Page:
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Subject: Immigration (USA) FAQ: F, Practical Training, K, L & Visitors Visa questions and answers (part 5 of 6)

This article was archived around: Mon, 21 Dec 1998 14:00:57 GMT

All FAQs in Directory: us-visa-faq
All FAQs posted in: alt.visa.us, misc.immigration.usa
Source: Usenet Version

Archive-name: us-visa-faq/part5 Last-Modified: 21 December 1998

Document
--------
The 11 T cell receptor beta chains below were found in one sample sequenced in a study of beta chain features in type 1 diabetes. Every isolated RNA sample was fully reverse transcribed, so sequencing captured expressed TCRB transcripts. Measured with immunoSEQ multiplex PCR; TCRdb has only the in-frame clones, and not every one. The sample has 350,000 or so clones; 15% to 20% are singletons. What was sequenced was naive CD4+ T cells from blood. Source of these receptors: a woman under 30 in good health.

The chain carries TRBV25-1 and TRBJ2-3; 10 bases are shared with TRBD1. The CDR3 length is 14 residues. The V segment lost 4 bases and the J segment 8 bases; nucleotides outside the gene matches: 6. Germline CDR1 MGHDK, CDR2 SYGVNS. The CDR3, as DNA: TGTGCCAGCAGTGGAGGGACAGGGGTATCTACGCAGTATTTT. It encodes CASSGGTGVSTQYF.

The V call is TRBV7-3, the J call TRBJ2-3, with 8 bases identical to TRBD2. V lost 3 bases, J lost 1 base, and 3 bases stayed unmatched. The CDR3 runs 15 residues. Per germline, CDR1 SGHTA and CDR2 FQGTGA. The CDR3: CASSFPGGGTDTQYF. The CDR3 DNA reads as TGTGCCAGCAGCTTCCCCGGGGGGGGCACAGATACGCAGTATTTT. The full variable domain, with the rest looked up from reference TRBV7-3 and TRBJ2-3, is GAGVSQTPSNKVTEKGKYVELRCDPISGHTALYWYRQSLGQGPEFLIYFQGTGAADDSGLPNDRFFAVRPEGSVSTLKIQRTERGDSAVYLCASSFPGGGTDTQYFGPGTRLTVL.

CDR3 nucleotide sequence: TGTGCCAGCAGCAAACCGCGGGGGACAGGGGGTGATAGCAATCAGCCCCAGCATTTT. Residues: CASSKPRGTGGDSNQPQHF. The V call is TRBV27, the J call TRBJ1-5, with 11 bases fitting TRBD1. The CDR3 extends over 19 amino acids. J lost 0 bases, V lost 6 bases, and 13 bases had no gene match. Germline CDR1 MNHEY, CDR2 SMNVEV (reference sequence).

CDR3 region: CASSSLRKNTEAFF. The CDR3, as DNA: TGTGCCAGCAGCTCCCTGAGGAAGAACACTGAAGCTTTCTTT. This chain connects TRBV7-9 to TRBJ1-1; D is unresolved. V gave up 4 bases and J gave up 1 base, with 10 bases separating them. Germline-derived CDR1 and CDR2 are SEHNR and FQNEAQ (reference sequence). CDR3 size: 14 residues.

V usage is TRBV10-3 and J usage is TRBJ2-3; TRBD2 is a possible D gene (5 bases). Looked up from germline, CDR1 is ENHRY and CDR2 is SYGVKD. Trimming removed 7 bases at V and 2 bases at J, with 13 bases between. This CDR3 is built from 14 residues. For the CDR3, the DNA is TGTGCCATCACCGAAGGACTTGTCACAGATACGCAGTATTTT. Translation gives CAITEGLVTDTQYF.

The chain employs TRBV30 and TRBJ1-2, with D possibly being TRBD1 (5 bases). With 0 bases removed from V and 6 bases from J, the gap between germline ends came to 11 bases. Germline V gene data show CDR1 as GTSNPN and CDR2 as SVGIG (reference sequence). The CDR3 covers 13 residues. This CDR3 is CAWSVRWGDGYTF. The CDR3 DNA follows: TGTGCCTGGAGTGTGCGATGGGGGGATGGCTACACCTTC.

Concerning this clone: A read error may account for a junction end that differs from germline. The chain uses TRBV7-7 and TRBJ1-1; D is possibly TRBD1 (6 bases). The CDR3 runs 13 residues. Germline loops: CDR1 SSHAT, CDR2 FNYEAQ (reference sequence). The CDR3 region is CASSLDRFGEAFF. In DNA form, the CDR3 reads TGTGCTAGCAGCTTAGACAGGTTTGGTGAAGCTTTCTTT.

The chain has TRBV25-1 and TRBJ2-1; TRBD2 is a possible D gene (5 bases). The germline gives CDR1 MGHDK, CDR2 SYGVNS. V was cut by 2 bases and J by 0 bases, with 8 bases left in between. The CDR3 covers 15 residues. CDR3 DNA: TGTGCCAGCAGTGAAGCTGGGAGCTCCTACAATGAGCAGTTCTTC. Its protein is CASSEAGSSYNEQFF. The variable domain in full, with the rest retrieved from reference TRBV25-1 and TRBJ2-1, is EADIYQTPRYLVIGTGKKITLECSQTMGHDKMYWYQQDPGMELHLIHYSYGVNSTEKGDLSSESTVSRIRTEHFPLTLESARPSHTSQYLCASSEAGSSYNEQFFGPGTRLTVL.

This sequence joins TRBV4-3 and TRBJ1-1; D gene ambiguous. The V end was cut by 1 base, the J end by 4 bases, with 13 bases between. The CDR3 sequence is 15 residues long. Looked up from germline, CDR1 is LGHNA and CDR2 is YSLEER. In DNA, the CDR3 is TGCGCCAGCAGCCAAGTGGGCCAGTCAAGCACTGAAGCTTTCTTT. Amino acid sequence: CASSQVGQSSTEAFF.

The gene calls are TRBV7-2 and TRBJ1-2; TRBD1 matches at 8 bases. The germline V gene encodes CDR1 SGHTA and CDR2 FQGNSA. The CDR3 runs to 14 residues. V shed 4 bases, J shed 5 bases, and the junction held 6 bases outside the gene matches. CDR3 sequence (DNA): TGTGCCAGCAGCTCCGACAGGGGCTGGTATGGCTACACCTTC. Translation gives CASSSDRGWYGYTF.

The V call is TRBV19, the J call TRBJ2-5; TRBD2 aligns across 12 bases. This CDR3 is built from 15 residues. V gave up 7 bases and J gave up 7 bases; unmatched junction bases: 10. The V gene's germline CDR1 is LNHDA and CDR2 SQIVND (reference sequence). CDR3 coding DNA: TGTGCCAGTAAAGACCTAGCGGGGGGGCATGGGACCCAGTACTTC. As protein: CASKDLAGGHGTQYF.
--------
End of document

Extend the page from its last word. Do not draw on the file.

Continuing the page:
The USA Immigration FAQ is maintained by Rajiv S. Khanna [rskhanna@immigration.com] If you have access to the Web you can access the FAQ from http://www.immigration.com Many FAQs, including this one, are available via FTP on the archive site rtfm.mit.edu in the directory pub/usenet/news.answers. The path for this faq is /pub/usenet/news.answers/us-visa-faq/part5. To get the FAQ by E-mail, you should send a message to mail-server@rtfm.mit.edu with send usenet/news.answers/us-visa-faq/part5 in the body of the message. Please see part1 of this faq for standard disclaimers. Individuals are encouraged to submit corrections, questions and answers to rskhanna@immigration.com directly. In many answers below, submitters are noted in parentheses at the beginning of comments. (Comments may be slightly edited.) "WE CLAIM NO RESPONSIBILITY FOR THE ACCURACY OF THE INFORMATION. APPLICATION OF LAW CAN VARY DRASTICALLY ACCORDING TO THE FACTS OF A PARTICULAR CASE. THE FAQ IS NOT MEANT TO BE SPECIFIC LEGAL ADVICE. IT IS ONLY A STARTING POINT. MUCH OF THE INFORMATION CONTAINED IN THE FAQ IS PROVIDED BY LAYPERSONS. PLEASE USE YOUR OWN JUDGMENT." Questions marked with a <<New>> indicate questions new to this issue; those with significant changes of content since the last issue are marked by <<Changed>>: F, K, L & Visitors Visa questions and answers --------------------------------------------- Q1:-What evidence do I need to present to show bona fide non-immigrant intent? Ans:-[Gregory Siskind, gsiskind@telalink.net] i) Family ties - You should be able to present evidence of the existence of immediate family members as well as their ages, occupations, residences, and standing in the community (an affidavit from a parent should be adequate). ii) Community connections - The students participation in his community such as memberships in organizations, religious groups, etc. iii) Financial ties - Ownership of assets (especially a home) in the home country. iv) Job prospects - present evidence to show likelihood of being offered a good position upon returning home. A letter from a potential employer may be helpful. Also, be prepared to explain why the same education in the home country is not ideal. In rare situations, the consul may request that the student post a Maintenance of Status and Departure Bond with the local INS office. Q2:-Who can apply for K visa? Ans:-[from Neil Kolban, kolban@vnet.IBM.COM] The K class visa is the "alien fiance(e)" visa, which an nonimmigrant visa. A US citizen who wishes to marry a foreigner may file a K class petition (I129F) which, when granted, allows the foreigner to enter the US and marry within 90 days of arrival. Once married, the foreigner should file for conditional permanent residence. There are two K class visas: K1 - for direct fiance(e) K2 - for children of fiance(e) Q3:-Can one work as a consultant for more than one company while on F-1 practical training? Ans:-[from Dale Schwartz, dschw05@ix.netcom.com] Employment Authorization allows just about any type of employment in the USA, if he/she has an EAD card. But rules for practical training have changed in the not-too-long-ago past. Please check with your foreign student advisor at last school for a copy of the rules. Q4:-If one can work on two jobs, is the person allowed to work for more than 40 hours per week as combined total time for the two jobs? Ans:-[from Dale Schwartz, dschw05@ix.netcom.com] Yes. No limit on hours, as far as i have ever heard. Q5:-If my current F-1 visa has expired, is it possible to obtain F-1 visa from Canada/Mexico? Ans:-[From Rajiv S. Khanna, rskhanna@immigration.com] It is possible, but difficult. There are several factors that go into the likelihood of success. If you already possess F-1 visa from your home country (and it has expired); if the completion of your course is not taking an inordinately long time; if you have not been out of status and if the consular officer is convinced of your good intentions, you MAY get the visa. Vancouver, Canada ------------------ [From: "Rajesh G. Parekh" <parekh@cs.iastate.edu>] Dear Rajiv, I just got back from my trip to Vancouver B.C. The good news is that I got my F-1 visa renewed. I was not asked too many questions. I went there at about 7 am and they started taking people in at 8 am. My appointment was for 9 am. I got a token number (based on appointment). My interview was conducted at 11:40 am. The consular officer asked me the purpose of my visit and then asked for my transcript. She asked a question about the grading scheme, asked if I was on a scholarship and asked me to pay $100 and return the next day for the visa. Just a few things you need to be careful about --- 1. There is a $20 processing fee and the Vancouver office does not give change. 2. You must try and be there early as the queue does become quite long. I presume that it is the same queue for both immigrant and non-immigrant visas. The two groups are ofcourse interviewed separately but the initial processing of forms is done by the same person. 3. Once you have submitted your application and are made to sit in the waiting room please do not leave the room for any reason whatsoever. There was this one guard who was particularly rude and rough on people who stepped out to go to the rest room. I understand that they are possibly concerned about security. I had taken the following documents with me 1. Appointment letter 2. Passport, I-20, I-94 3. Letter of intent (financial aid) 4. Letter from the conference organizing committee (I plan to attend a conference in France) 5. Letter from my advisor (describing my research and teaching accomplishments) and explaining why the conference is important for me 6. Letter from my chairman (again evaluating me as a student and also my performance as a TA) 7. Letter of full-time enrollment (from the International Students office) 8. Statement of support from my father (on stamp paper stating that he would be willing to bear my tuition and living expenses in case the need arose) 9. A statement of my father's assets and flat in India. 10. Official transcripts from ISU 11. Pay stubs (TA pay checks) 12. My bank account statement 13. Official degree certificates (BE and MS) 14. Miscellaneous documents (don't know if they are really necessary) photocopies of awards, certificates; TOEFL scores; 1995 tax return; clippings on job openings in India; Letters written by my parents; I must thank you for talking to me over phone and advising me on the visa issue. Best Regards, - Rajesh Q6:-What status will my spouse receive? Ans:-[Gregory Siskind, gsiskind@telalink.net] A dependent spouse and children (under age 21) are eligible for an F-2 visa valid for as long as the F-1 is in valid status. F-2s may study on a full time or part time basis, but may not receive financial aid or engage in employment. Q7:-What should I do if I am out of status on my F-1? Ans:-[Gregory Siskind, gsiskind@telalink.net] You should be able to regain status through departure and re-entering using a valid F-1 visa and Form I-20 (student copy) validated by your foreign student adviser if you can convince the INS of the following: 1) the status violation resulted from circumstances beyond your control or that failure to receive reinstatement would result in extreme hardship to you; 2) you currently are pursuing or intend to pursue a full course of study at the school listed on the I-20; 3) you have not engaged in unauthorized employment; and 4) you are not otherwise deportable. Q8:-What are the options for off-campus employment? Ans:-[Gregory Siskind, gsiskind@telalink.net] The pilot off-campus employment program available since 1990 will expire on September 30, 1994 and, as far as I have been able to determine, has not been renewed. Off campus employment is still available in cases of severe economic hardship. You must meet the following conditions to pursue off-campus employment: - you are in good academic standing and are studying full-time; - you can show severe economic hardship (the following may be acceptable): - loss of financial aid or on-campus employment through no fault of the student; - major currency fluctuations - inordinate tuition or living expense increases; - unexpected financial changes in the students source of support; - unexpected expenses - on-campus employment opportunities are unavailable; - one academic year has been completed; - the foreign student advisor recommends work authorization To obtain work authorization, Forms I-538 must be submitted to the foreign student advisor for certification. The student must submit to the local INS office the certified I-538, Form I-20 (student copy), Form I-765, a filing fee for the I-765 (see list of fees in the FAQ), and supporting evidence showing economic hardship. If approved, the student will receive a one-year employment authorization card permitting up to 20 hours/week of work. Employment authorization may be available under the curricular practical training program if the proposed employment is an integral or important part of the F-1s curriculum. Any employment required for a degree qualifies, but the employment need not be a prerequisite for the degree in order to get CPT if the course credit is available for the employment, CPT is listed in the schools course handbook and a faculty member oversees the course. Where employment is required for an undergraduate degree, 9 months of study must be completed. Where employment is required for a graduate degree, employment may begin right away. Where employment is not required, 9 months of study must be completed, regardless of whether the student is at the undergraduate or graduate level. To apply, the foreign student adviser will mark on the back of the students copy of the I-20AB whether the authorized work is full or part time. If part time, only 20 hours/week of work are allowed. Full time work is possible and enrollment is not necessary. There is no time limit on this type of employment, though eligibility for post-completion practical training is lost if curricular practical training lasts more than 12 months. Optional practical training is available either before or after graduation for a total period of up to twelve months. Pre-graduation and post-graduation training periods are added together to determine if 12 months are exceeded. Part time work is counted as one-half the amount of time of full time work. The training must be in the students educational field. Pre-graduation practical training is available during the school year if employment is less than 20 hours per week and the student has been enrolled for at least 9 months. Post-graduation practical training is available upon completion of required course work or when the course of study is complete. While engaging in post-graduation practical training, the student may enroll in school on a part time basis. If a student returns home for five months or more and returns to engage in a new course of studies, the student gets 12 more months of employment authorization. But if a student merely transfers schools, he or she will have to get new employment authorization and will have to split the 12 months between the schools. To obtain practical training, the student must apply to the foreign student adviser to endorse Form I-538. The student then applies directly to the local INS office for an employment authorization document (EAD) by filing Form I765 with fee and Form I-538. You may apply for post-graduation practical training as early as 90 days prior to completion or 30 days after. The INS will issue the EAD effective from the date of completion of studies or the date on which the EAD is created - whichever is later. An employment offer is not required. Q9:-What are the procedures for pursuing on campus employment? Ans:-[Gregory Siskind, gsiskind@telalink.net] Any F-1 who is maintaining status may work on the schools campus for up to 20 hours/week during school and full-time during breaks. On-campus employment may not displace US workers, but no proof of this is required. The basic test is whether the position is traditionally filled by students or workers. Most schools require you to receive authorization from your foreign student advisor, but INS permission is not necessary. For graduate students, on-campus employment includes employment by employers off-campus which have an educational affiliation or research contract relationship with your school. Q10:-What if I am changing educational programs but remaining at the same school? Ans:-[Gregory Siskind, gsiskind@telalink.net] If you are changing programs (e.g. B.S. to M.S.), the student must apply for a new I-20AB for the new program and submit to the foreign student advisor within 15 days of beginning the new program. The foreign student advisor will return pages 3 and 4 of the I-20AB to you and sends pages 1 and 2 to the INS service center within 30 days. Your permission to work off campus is not affected. If you are simply changing majors, but pursuing the same degree, no notification is required. Q11:-How do I obtain a K visa for my fiance(e) (who is not currently in the US)? Ans:-[From a netter] You must petition the INS, obtain their approval, and then the fiance(e) must submit to an interview at the US consulate in the foreign country. Q12:-Is it difficult to change from another non-immigrant visa category to student status? Ans:-[Gregory Siskind, gsiskind@telalink.net] [Modified by Rajiv S. Khanna, rskhanna@immigration.com] Theoretically, Yes. The INS often presumes that the alien entered the U.S. in another category with a preconceived intent to attend school and circumvent the normal visa issuing process. This is particularly true if the change is requested shortly after entering the U.S. A wait of 60 to 90 days before switching is advisable in order to avoid presumptions of fraud. As a practical matter, unless there are any indications of fraud, change of status to F-1 is relatively a simple matter. Q13:-Can a person keep two jobs while on F-1 practical training, considering both jobs are in the same field of study? Ans:-[from Dale Schwartz, dschw05@ix.netcom.com] Yes Q14:-Can I apply for a social security number on a B1/B2 visa? Ans:-[Modified completely by Tony Konashenok] Hello Rajiv: There is a change in the rules at Social Security Administration. Now, they won't issue a SSN to a B-2 resident just for banking purposes. They have a form letter explaining that the bank must file a form I-8 instead. However, an inquiry at the SSA office revealed that they *will* issue a number for DMV -- in most states, you need an SSN now to apply for a driver's license. One has to pass the test and bring the temporary (paper) license stating that SSN is required for the real license to be issued. The SSA employee also said that one can request an SSN for credit verification purposes. Q15:-What financial requirements must be met to receive an F visa? Ans:-[Gregory Siskind, gsiskind@telalink.net] The applicant must demonstrate adequate financial support to cover him/her through the entire academic program will be available and that adequate funds are currently available for the coming academic year. Acceptable evidence may include school financial aid, personal and family funds and government assistance. Anticipated earnings from employment during school may not be used to show adequate financial resources. Q16:-What are the procedures for applying for an F-1 visa? Ans:-[Gregory Siskind, gsiskind@telalink.net] Unlike most non-immigrant visas, it is not necessary to obtain prior clearance from the INS. Rather, the student must obtain an I-20 A-B Certificate of Eligibility from the school where the student intends to enroll and submit together with the OF-156 Non-Immigrant Visa form and supporting documentation regarding financial resources evidencing an intent to return to the students home country to a U.S. Consulate in the students home country. After the visa is issued, the student applies at the U.S. border for admission. If the applicant is already in the U.S. in another non-immigrant status, the student applies to the INS. Q17:-What if I am unable to complete my program by the time indicated on my I-20AB? Ans:-[Gregory Siskind, gsiskind@telalink.net] You must apply to your foreign student advisor for an F-1 extension within 30 days preceding the expiration of your I-20AB. You are eligible for an extension if 1) your application is timely; 2) you have maintained your status without violation; and 3) you can demonstrate that the need for an extension is due to compelling medical or academic reasons. Q18:-Am I in status if I do not study during my schools summer vacation. Ans:-[Gregory Siskind, gsiskind@telalink.net] Yes, if you are eligible and intend to return to school in the next term. You may take a vacation at any point after an academic year is completed, but two vacation terms may not be taken consecutively and vacation time may not be accumulated. Q19:-Must an F-1 student be studying on a full-time basis? Ans:-[Gregory Siskind, gsiskind@telalink.net] Yes. At the undergraduate level, this normally means at least 12 academic hours. Graduate level full-time is left to the school to define (especially since work on a thesis or dissertation may constitute full-time work even though no credit hours are being taken). Students may be permitted to pursue part-time study if the foreign student advisor recommends this for academic reasons (such as the need to improve English skills) or because of illness. Q20:-How long can I stay on an F-1 visa? Ans:-[Gregory Siskind, gsiskind@telalink.net] [Modified by Rajiv S. Khanna, rskhanna@immigration.com] Foreign students are permitted to stay in the U.S. for the entire period of enrollment in an academic program plus any period of authorized practical training and a 60-day grace period to depart the U.S. The whole period is normally referred to as duration of status and is noted on the I-94 as D/S. The student must complete the academic program prior to the date of expiration listed by the designated school official on the I-20AB (a form issued by the school). Do note, however, that you must carry a full time course load (except if you are in your last semester of study). See the following answer. Q21:-Can I pursue an F-1 visa if similar training is available in my home country? Ans:-[Gregory Siskind, gsiskind@telalink.net] [Modified by Rajiv S. Khanna, rskhanna@immigration.com] Yes. However, to pursue practical training, such training must not be available in the aliens home country. In most cases, however, INS does not make a big issues of it. Q22:-Can other non-immigrants pursue studies in the U.S.? Ans:-[Gregory Siskind, gsiskind@telalink.net] [Modified by Rajiv S. Khanna, rskhanna@immigration.com] Yes. Dependents of A, G, H, L, E, and I aliens may study on a full- or part-time basis. Workers in the B-2, H-1, H-2, H-3, L-1, E-1 or E-2 categories can pursue incidental educational activities as long as the educational activity is not the aliens primary activity. Note, however, all categories stated above are NOT necessarily permitted to obtain assistantship type benefits from school. Q23:-Who can apply for an F-1 visa? Ans:-[Gregory Siskind, gsiskind@telalink.net] [Modified by Rajiv S. Khanna, rskhanna@immigration.com] Any alien who has applied to and been accepted to enroll on a full-time basis in an academic education program which has been approved by the INS to accept F-1 applicants is eligible to apply if the student is proficient in English or engaged in English language courses leading to English proficiency. The alien must also demonstrate sufficient financial resources to study without having to work and he or she must also show that there is no intent to abandon residency in the students home country. Aliens who are already in the U.S. in a valid status may apply for adjustment of status to student status. See answer below. Q24:-Can I transfer schools on the same F-1 visa? Ans:-[Gregory Siskind, gsiskind@telalink.net] Yes, if you are currently a genuine nonimmigrant student, you may have been pursuing a full course of study at the school you were last authorized to attend during the term immediately preceding the transfer, you intend to be a full-time student at the new school and you are financially able to attend the new school. When you seek a transfer, you must notify the present school of the transfer and obtain the I-20 AB from the new school. You must complete the Student Certification portion of the I-20AB and deliver it to the foreign student officer at the new school within 15 days of beginning attendance at the new school. The foreign student officer will endorse the transfer on your I-20 copy and return it to you. The foreign student officer then sends the original I-20 to the INS and a copy to the old school. Q25:-What happens, if one of the subsidiaries (either in the United States or in the foreign country) goes out of business? Ans:-[From Veit Irtenkauf, veit@unify.Com] The L-1 visa is dependent on the existence of both a subsidiary in the United States and the foreign country. If either or both ceases to exists, your visa automatically becomes void and your work permit is automatically terminated Q26:-Can the immigration officer at the port of entry (or any other INS officer) cancel the B1/B2 visa? If so, on what grounds? Ans:-[from Rajiv S. Khanna, rskhanna@immigration.com] The INS can refuse entry (which functionally amounts to the same thing as canceling a visa). That happens mostly when the INS discovers something that is contrary to your declared intention in getting the B-1/B-2. Typical example: you have a fiance(e) in the U.S. INS discovers love letters (long, mushy ones) in your documents. Or during conversation with an INS officer you let slip that you are panning to get married in the U.S. These are some of the examples I have seen personally. Legally, there is a bunch of grounds such as past criminal convictions, past immigration violations, certain diseases etc. (technically called "grounds of exclusion") that can bar ones entry despite possession of a valid visa. Q27:-How can I extend a visitors visa? Ans:-[Compiled by Murali Venkat, murali@novell.com] o Which form needs to be filled? I-539 (Extension of stay/change of status) o What supporting documents needs to be sent along? Reason for asking for extension, proof of financial support (i.e. you have enough financial resources to take care of them), a copy of their return tickets (to show that their stay is temporary). o What is the fee? $ 75. If a spouse is also included in the same form then its only $10 additional. o How much time does it take? Depends on the region...about 3-5 weeks. o What dates are relevant, I mean should we go by the date the Visas are expiring or by the date the I-94 expires? THE DATE THE I-94 EXPIRES. The date of expiry of visa is IRRELEVANT. o When should we apply for the extension? I mean how many weeks in advance to the I-94/Visa expiration should we apply? Between 45 to 15 days of the date of expiry of the I-94. Ideally, 1 month before the I-94 expires. Q28:-Dear Rajiv, we are expecting a baby and would like our parents to visit. What documents do we need to send them for a tourist visa. Ans:-[From Rajiv S. Khanna, access.digex.net] Send documentation establishing: your wife's pregnancy; your financial capacity; your parents ties to India - financial and personal; and everything else (within reason) that the consulate requests. Q29:-What documents should I send to sponsor for a visitors visa? Ans:-[From B.G. Mahesh, mahesh@mahesh.com] [Modified by Nilesh Patel, nilesh@aspentec.com] 1. Statement from your employer, on business stationary, showing 1. Date and nature of employment 2. Salary Paid 3. Whether position is temporary or permanent. 2. Letter from my Bank, giving the following details 1. Date account opened 2. Total amount deposited for the past year 3. Present balance. 3. I-134 and got it notarized in my bank [$1 fee for notarization]. You can get I-134 from INS or your international student office. I heard you can use xerox copies of this form. 4. Letter from me stating that I will take care of their expenses in USA. 5. Visitor fee $100 each (this might have changed) Q30:-Do you need a lawyer to get a L-1 visa. Ans:-[From Veit Irtenkauf, veit@unify.Com] Personally you don't, but since the paperwork is similar to the H-1B visa, most companies who sponsor L-1 visas hire a lawyer anyway. See the discussion about lawyers in the H-1B section for more details. Q31:-What's the cost for a L-1 visa? Ans:-[From Veit Irtenkauf, veit@unify.Com] It's about $150 for the initial visa and around $75 for the extension. Plus the fee for the lawyer. Q32:-Is an F1 visa holder permitted to start their own business in the US (as a sole proprietorship or corporation)? Is some sort of a INS permit required? Ans:-[from Rajiv S. Khanna, rskhanna@immigration.com] While the possible permutations/combinations are many, overall, an F-1 student cannot engage in business. There are restrictions against off-campus employment and against unauthorized employment. Technically, it may be possible to form a corporation, obtain pre or post completion employment authorization and then have the corporation hire you as an employee, but here is the catch-22 as I understand the law: while it is permissible to start your own company, it is NOT permissible to derive profit (including accrued profits or future profits) from it. The regulations for unauthorized employment define employment broadly. Thus, owning a company for almost any benefit could amount to unauthorized employment. Next logical question. Can you invest in stock exchange and derive profit. The answer: that should be permissible. That is just like getting interest from the bank. The distinction IMHO seems to be the distance between investment and control. The closer you are to control of the corporation, the more likely it is that your employment on F-1 is unauthorized. Q33:-Does this mean I have to leave the United States? Ans:-[From Veit Irtenkauf, veit@unify.Com] Yes! Since you lost your work permit and your visa, you are not allowed to work in the United States any longer, unless you have another visa like an H-1B. If you have a visitor visa (B-1, B-2), you can certainly stay, but your are not allowed to work any longer. Q34:-How long does it take to get a K visa? Ans:-[From a netter] Generally, once the petition is filed, it takes about 30 days to hear from the INS their approval or denial, then at least another 30 days for the paperwork to be transmitted to the foreign embassy and for the interview appointment to be arranged. It can take up to 5 or 6 months total, though usually it is 90 days or so. Q35:-Can I apply for a L-1 classification? Ans:-[[From Veit Irtenkauf, veit@unify.Com] [Modified by Rajiv S. Khanna, rskhanna@immigration.com] No. The US or foreign company you work for has to file the application. Q36:-Can dependents of L-1 come to USA? Ans:-The spouse and children (under 21 years and unmarried) may obtain L-2 visas allowing them to enter the U.S with the principal alien, however, they are not allowed to work unless they can qualify on their own for a work visa. They are allowed to attend school and/or participate in voluntary organizations. Q37:-For how may years is L-1 visa issued for? Ans:-An L-1 petition may be approved initially for up to three years, with the possibility of extension for up to four more years. In the case of a "new office" in the U.S., the L-1 will be limited to one year initially with extensions provided thereafter if the new office flourishes. Q38:-What is needed for the petition? Ans:-[From a netter] Forms needed: the G-325A, Biographic Information, must be filled out for the petitioner and the fiance(e), and the I-129F Petition for Alien Fiance(e). Q39:-In case I want to escape the trap with the involuntary termination, if my company goes out of business, can I switch to a different kind of visa (e.g., to an H-1B) at any time? Ans:-[From Veit Irtenkauf, veit@unify.Com] Yes. All what the company has to do is to apply for the other visa. Q40:-How long is it good for? What are the conditions? Ans:-[From a netter] Upon approval and successful passing of medical exam and interview at the foreign consulate, the result will be three distinct deadlines: (1) A visa will be issued with a validity of 180 days. You have to enter the United States before the Expiry date shown on that visa (2) From the date of entry another deadline becomes effective. You have to marry your fiance(e) within 90 days after entering the USA on a K-1 visa (3) After the marriage you have another deadline to demonstrate to INS that you have married and to apply for change of status. I think, it is 30 days, but I am not sure. The best is to that immediately Q41:-Who qualifies for a L-1 visa? [Modified by Rajiv S. Khanna, rskhanna@immigration.com] Ans:-The L-1 is available to a foreign national who, within the three years immediately prior to entering the U.S., has been employed abroad for at least one continuous year and is now seeking temporary admission to the U.S. to be employed by a parent/branch/affiliate/subsidiary of that foreign employer in a managerial or executive capacity, or in a position requiring specialized knowledge. Q42:-Can I do this myself, or do I need a lawyer? Ans:-[From a netter] Either. An attorney can help expedite and answer questions, but there is no reason it can't be done without one. Q43:-How much will a lawyer charge? Ans:-[From a netter] Varies widely, but quotes here in Los Angeles were: $1500 due upon approval of petition $1200 covering both fiance(e) visa *and* eventual green card **note**: approval of the petition does not complete the process of obtaining a fiance(e) visa!! The fiance(e) must still be interviewed and approved by the consulate. Q44:- How will I know the petition is approved? Ans:-[From a netter] You will be sent a Notice of Action, Form I-797, stating approval or disapproval. Q45:-What is needed after petition approval? Ans:-[From a netter] The fiance(e) should call the US consulate, and an interview will be scheduled after the fiance(e) has gathered the following items: [from jrallen@devildog.attmail.com] --Two certified copies of the birth certificate. --A passport valid for at least 6 months. --A police certificate in duplicate, certifying no criminal record. --A medical examination by a doctor approved by the consulate will take place before the interview. --Four color photographs. --Evidence of support in the US --proof that the fiance(e) will not become a charge of the USA. Form 167 details what is needed; the Affidavit of Support (I-134) is the usual method. This form requires: 1) Income, property, and investment information. 2) Loans and expenses. 3) Willingness to deposit a bond with immigration. 4) Acknowledgment of the Social Security Act.... 5) Notarized copies of latest tax return. 6) Statement from employer about salary. 7) Statement from bank officer about accounts... 8) If well established as a business owner, a rating from a rating agency. - For previously married persons, two copies of their marriage certificate and proof of termination. Q46:-What is needed at the interview? Ans:-[From jrallen@devildog.attmail.com] o Proof of the relationship. o Photos showing the two of you together, letters and correspondence, telephone bills, airline tickets, etc. The INS is very interested in being certain that it is not a "sham" marriage for the purpose of immigration. Typical questions asked: where you met, where the US citizen works. Q47:-Are there any special requirements depending upon local customs in a country (Ukraine)? Ans:-[From Mike Schmitz, mikes@mach3ww.com] I was looking over all your K-1 Visa information and noticed that there is nothing mentioned in detail regarding the parent bringing children with to the U.S. - When filling out fiance' papers, children are, of course, normally included with on the application when one is filled out. However, since MY Fiance' will be bringing her child with FROM the Ukraine, she is also required to obtain from her ex-husband, his permission, in certified writing, to allow her to bring the child. Also, these "permission" papers must also be translated into English and certified. My Fiance' submits these "permission" papers with her own documents to the U.S. Consulate in Warsaw, Poland. This does not mean of course, that the father gives up his rights for the child, but merely allows the child to move to the U.S. - Separate legal action, after the child has arrived into the U.S. can then be taken-up to attempt adoption by the new "step-parent". I do not know, at this time, if there are similar requirements for "permission papers" from other countries. I wanted to pass this information on to you and any interested readers. If anyone would like additional information regarding the information I just offered, they are welcome to contact me via e-mail and I will gladly try to help. Q48:-What is L-1 visa? [Modified by Rajiv S. Khanna, rskhanna@immigration.com] Ans:-The L-1 visa category was established to facilitate the transfer or rotation of foreign personnel of an international company into the United States. Although originally targeted toward large U.S. multinational corporations, this is an appropriate method for companies of all sizes to seek immediate immigration benefits for their qualifying employees. Further, the L-1 visa may provide quick access to lawful permanent resident (immigrant) status in the United States. ----------------------------------------------------------------- Law Offices of Rajiv S. Khanna 3440 N. Fairfax Drive, Suite D, Arlington, VA 22201 2120 L Sreet, N.W., Suite 210, Washington, D.C. 20037 Voice: (703) 908-4800 Xtn 110 rskhanna@immigration.com OR rskhanna@businesslaw.com